Gov. Ted Kulongoski on Wednesday recommended deeper cuts to benefits for teachers and state workers, frustrating a key constituency with one of his last major policy announcements as governor.
SALEM — Gov. Ted Kulongoski on Wednesday recommended deeper cuts to benefits for teachers and state workers, frustrating a key constituency with one of his last major policy announcements as governor.
With 40 days left in office, Kulongoski recommended eliminating a retirement program for government workers and cutting pension benefits for workers who have already retired.
Unions representing public employees dismissed Kulongoski's report, saying he'll have no power to implement his suggestions after a new governor and Legislature are sworn in Jan. 10.
Ken Allen, executive director of the American Federation of State, County and Municipal Employees in Oregon, said it's irresponsible for an outgoing governor to recommend deep cuts.
"We look forward to his term being done," said Allen, whose union represents 6,000 state workers, most of them in the Department of Corrections.
The proposal is the latest tension for a governor who was once a labor lawyer but has had a rocky relationship with public employee unions since taking office in 2003. Months after being sworn in, Kulongoski signed a bill that significantly reduced pension benefits for new government workers.
Kulongoski's new report is an update to a June one offering suggestions to reduce the cost of state government. Both reports are the work of a panel he created known as the "Reset Cabinet."
The panel said Oregon needs to restructure the way it thinks about state government and learn to live with fewer services. That's because aging baby boomers will require more tax-funded services at a time when there are fewer working-age adults paying taxes.
The imbalance will persist even as the economy recovers.
Making it harder to qualify for state services, and in some cases cutting back on the size of benefits, is the only path to a balanced budget over the next decade, Kulongoski said. He said there's no appetite in Salem for tax increases.
"The most vulnerable of our citizens will continue to be served," he said. But the cuts will affect some low- and middle-income residents.
"We've got to change," he said.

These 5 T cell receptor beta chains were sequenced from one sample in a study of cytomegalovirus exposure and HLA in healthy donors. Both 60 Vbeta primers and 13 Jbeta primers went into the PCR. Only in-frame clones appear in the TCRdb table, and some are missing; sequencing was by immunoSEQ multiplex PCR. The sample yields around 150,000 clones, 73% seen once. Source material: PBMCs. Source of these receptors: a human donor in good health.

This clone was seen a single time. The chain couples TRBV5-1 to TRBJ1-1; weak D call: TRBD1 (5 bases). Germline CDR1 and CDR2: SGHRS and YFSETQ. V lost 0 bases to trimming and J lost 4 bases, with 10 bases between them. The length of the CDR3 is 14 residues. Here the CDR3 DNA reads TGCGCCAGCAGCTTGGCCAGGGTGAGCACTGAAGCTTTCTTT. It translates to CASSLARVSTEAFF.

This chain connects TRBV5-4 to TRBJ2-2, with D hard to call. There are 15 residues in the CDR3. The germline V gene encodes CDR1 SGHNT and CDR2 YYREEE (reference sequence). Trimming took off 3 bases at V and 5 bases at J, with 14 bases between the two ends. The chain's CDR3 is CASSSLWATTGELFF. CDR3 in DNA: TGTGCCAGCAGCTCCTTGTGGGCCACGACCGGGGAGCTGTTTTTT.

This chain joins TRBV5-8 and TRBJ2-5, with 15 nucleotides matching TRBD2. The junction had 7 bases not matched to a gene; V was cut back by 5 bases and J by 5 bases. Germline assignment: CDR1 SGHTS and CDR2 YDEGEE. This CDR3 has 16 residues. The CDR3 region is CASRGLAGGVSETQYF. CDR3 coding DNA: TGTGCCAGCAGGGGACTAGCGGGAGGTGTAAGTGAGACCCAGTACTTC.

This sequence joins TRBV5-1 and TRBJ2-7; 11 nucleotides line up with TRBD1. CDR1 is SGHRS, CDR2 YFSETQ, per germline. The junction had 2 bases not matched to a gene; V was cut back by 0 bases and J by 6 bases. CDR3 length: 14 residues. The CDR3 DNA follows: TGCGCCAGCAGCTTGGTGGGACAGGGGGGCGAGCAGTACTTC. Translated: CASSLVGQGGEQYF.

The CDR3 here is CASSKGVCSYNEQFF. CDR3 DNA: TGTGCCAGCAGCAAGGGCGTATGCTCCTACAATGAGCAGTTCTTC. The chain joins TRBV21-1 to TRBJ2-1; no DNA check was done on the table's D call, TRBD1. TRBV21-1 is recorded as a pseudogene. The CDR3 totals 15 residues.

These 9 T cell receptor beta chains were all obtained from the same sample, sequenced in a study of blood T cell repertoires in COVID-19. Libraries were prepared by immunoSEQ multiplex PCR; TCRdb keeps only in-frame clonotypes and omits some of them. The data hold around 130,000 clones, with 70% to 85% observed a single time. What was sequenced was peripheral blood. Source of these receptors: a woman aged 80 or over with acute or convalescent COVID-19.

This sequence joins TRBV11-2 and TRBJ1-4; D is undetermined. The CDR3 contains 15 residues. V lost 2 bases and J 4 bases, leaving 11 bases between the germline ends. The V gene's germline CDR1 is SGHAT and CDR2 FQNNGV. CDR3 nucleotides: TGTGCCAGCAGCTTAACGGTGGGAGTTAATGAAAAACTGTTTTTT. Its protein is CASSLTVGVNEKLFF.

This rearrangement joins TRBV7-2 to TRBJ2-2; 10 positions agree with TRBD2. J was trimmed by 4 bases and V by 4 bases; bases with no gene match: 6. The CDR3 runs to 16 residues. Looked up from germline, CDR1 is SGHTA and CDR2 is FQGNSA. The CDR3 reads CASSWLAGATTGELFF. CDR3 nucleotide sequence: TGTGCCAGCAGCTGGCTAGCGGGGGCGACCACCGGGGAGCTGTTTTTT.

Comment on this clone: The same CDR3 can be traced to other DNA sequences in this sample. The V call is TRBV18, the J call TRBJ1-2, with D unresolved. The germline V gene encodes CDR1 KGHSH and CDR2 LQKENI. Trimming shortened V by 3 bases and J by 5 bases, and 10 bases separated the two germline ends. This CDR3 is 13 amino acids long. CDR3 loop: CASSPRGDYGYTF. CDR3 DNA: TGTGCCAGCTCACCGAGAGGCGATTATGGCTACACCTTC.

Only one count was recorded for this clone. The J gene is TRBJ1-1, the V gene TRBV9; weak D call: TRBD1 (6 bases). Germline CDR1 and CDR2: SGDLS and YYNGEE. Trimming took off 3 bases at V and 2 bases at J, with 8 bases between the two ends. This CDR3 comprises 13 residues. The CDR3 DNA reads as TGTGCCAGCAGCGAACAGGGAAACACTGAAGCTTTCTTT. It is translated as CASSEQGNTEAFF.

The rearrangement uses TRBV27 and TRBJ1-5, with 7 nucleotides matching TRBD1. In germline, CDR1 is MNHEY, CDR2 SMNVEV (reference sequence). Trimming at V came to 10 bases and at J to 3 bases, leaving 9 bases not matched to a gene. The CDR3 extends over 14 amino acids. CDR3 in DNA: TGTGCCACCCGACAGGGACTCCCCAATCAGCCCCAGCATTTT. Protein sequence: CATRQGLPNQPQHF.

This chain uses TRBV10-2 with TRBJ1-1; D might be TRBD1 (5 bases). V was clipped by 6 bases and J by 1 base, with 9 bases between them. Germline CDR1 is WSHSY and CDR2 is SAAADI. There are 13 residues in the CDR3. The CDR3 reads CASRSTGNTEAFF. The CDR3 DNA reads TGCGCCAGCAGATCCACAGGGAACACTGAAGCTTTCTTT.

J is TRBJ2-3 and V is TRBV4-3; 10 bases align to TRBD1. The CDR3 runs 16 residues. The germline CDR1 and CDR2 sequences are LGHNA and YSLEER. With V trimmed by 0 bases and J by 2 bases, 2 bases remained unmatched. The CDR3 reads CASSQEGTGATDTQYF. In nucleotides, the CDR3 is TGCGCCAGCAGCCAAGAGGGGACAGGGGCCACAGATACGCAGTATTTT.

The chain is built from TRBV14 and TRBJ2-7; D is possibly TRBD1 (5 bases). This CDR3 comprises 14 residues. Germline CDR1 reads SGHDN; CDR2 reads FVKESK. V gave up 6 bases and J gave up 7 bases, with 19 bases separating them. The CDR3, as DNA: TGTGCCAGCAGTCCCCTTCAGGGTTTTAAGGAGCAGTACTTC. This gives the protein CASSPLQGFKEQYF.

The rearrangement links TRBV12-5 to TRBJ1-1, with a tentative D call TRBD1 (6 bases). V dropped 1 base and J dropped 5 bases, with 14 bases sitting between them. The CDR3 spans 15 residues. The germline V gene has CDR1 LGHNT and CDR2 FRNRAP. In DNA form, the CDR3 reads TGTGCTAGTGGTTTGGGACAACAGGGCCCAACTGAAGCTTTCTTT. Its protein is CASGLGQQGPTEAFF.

Kulongoski urged incoming lawmakers to avoid borrowing money or using accounting gimmicks to balance the budget, which he said increases the problem down the road. Tough choices will eventually have to be made; making them now will lessen the impact, he said.
Under Kulongoski's latest proposal, government workers would keep their pensions but would lose a benefit known as the Individual Account Program, which is similar to a 401(k) and requires a contribution of 6 percent of a worker's pay. Most government agencies pay the contribution for their workers.
He also suggested linking increases in government worker compensation to increases in compensation for the entire labor market. "Most of what he's advocating for is balancing the budget on the backs of hardworking Oregonians who are already making sacrifices," said Becca Uherbelau, spokeswoman for the Oregon Education Association, a teachers union.
Union officials said they look forward to negotiating with incoming Gov. John Kitzhaber. They said public employees have already taken pay cuts, and cutting their benefits would renege on past agreements to forgo pay increases in exchange for more generous benefits.
Kulongoski said he's not trying to balance the budget on the backs of employees, and that he doesn't want the public to think government workers are the reason for the budget crisis. "I just don't think it's possible. I don't think it's fair," Kulongoski said.
Still, nearly all the new cuts he recommends draw from public employees. In total, Kulongoski's suggestions would squeeze $792 million from compensation for current and former state workers over the next two-year budget cycle.
He also suggested continuing $1 billion in cuts he made to the current budget and holding back on spending for services and supplies. Kulongoski's recommended cuts would reduce an estimated $3.5 billion shortfall to $1.3 billion.